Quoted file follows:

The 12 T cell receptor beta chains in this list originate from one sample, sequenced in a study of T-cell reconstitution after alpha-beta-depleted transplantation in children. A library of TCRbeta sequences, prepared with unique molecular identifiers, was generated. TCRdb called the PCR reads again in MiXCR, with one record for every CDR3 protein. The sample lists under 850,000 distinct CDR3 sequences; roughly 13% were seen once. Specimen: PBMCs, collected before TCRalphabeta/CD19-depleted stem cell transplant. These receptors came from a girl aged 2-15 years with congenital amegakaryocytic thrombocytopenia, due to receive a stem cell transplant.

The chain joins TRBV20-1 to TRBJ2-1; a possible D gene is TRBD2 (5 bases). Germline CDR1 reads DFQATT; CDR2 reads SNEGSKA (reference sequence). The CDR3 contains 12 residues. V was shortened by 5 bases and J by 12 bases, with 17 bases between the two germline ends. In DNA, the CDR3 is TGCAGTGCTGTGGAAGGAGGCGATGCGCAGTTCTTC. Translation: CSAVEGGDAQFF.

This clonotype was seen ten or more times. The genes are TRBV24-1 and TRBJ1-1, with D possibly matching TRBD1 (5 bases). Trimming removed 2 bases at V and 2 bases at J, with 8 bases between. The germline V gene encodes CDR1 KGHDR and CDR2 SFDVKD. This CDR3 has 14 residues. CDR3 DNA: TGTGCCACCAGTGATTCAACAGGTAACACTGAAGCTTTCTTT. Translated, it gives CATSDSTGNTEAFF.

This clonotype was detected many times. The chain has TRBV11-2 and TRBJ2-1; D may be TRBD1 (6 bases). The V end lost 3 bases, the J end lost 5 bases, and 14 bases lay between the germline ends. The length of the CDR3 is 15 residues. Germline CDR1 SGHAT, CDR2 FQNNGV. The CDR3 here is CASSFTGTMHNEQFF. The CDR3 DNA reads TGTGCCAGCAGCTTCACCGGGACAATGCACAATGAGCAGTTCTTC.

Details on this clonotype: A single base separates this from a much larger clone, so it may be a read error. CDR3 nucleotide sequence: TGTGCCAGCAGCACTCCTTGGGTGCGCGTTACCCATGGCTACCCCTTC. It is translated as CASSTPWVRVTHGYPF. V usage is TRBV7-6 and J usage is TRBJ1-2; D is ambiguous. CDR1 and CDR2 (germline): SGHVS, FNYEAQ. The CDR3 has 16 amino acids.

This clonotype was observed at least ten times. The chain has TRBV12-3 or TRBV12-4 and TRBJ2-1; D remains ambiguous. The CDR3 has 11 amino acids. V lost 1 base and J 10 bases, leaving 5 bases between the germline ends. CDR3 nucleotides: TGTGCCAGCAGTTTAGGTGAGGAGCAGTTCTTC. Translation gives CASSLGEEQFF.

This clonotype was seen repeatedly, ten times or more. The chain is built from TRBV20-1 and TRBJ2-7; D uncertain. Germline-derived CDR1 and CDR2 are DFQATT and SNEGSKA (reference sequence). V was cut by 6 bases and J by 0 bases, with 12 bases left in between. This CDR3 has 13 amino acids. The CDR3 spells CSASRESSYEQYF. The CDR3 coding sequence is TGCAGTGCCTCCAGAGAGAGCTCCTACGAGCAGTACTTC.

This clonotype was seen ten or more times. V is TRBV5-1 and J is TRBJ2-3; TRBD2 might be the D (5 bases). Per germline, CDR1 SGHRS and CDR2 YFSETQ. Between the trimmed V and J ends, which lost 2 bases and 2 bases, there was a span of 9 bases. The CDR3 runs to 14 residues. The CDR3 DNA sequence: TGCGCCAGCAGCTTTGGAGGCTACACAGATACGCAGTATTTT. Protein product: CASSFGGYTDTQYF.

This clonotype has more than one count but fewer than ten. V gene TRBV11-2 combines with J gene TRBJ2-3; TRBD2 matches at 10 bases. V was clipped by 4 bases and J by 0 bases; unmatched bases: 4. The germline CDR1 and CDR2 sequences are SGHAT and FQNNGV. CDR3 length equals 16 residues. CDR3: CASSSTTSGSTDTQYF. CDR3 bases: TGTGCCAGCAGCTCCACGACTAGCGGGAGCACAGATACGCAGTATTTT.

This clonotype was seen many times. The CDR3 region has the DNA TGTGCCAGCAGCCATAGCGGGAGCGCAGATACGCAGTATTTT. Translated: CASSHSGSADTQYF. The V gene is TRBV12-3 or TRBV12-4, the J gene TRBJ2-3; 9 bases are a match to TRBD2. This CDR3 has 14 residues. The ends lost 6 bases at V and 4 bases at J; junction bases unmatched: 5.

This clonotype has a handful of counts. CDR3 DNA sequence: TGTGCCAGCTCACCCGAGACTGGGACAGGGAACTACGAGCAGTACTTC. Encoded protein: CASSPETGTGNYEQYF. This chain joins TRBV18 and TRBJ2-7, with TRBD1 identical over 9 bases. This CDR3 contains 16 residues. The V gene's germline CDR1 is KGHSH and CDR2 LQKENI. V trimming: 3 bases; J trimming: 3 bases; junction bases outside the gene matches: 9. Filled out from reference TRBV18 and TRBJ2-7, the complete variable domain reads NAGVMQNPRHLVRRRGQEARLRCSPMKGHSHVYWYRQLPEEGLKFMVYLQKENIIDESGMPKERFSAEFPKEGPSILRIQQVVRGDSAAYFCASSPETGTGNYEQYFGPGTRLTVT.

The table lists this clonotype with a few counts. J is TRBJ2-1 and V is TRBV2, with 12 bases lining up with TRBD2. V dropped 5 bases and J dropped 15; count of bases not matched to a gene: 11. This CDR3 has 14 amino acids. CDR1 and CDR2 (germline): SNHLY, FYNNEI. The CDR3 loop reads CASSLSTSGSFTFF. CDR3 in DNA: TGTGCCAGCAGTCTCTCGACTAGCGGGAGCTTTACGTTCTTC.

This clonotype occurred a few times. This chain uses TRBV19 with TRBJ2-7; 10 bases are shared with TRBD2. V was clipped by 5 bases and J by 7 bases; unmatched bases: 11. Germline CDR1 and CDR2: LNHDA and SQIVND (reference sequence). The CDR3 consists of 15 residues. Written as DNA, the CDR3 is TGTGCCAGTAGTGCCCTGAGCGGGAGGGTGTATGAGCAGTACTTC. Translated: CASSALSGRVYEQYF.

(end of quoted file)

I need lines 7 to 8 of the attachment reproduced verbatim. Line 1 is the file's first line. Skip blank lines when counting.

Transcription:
This clonotype was seen repeatedly, ten times or more. The chain is built from TRBV20-1 and TRBJ2-7; D uncertain. Germline-derived CDR1 and CDR2 are DFQATT and SNEGSKA (reference sequence). V was cut by 6 bases and J by 0 bases, with 12 bases left in between. This CDR3 has 13 amino acids. The CDR3 spells CSASRESSYEQYF. The CDR3 coding sequence is TGCAGTGCCTCCAGAGAGAGCTCCTACGAGCAGTACTTC.

This clonotype was seen ten or more times. V is TRBV5-1 and J is TRBJ2-3; TRBD2 might be the D (5 bases). Per germline, CDR1 SGHRS and CDR2 YFSETQ. Between the trimmed V and J ends, which lost 2 bases and 2 bases, there was a span of 9 bases. The CDR3 runs to 14 residues. The CDR3 DNA sequence: TGCGCCAGCAGCTTTGGAGGCTACACAGATACGCAGTATTTT. Protein product: CASSFGGYTDTQYF.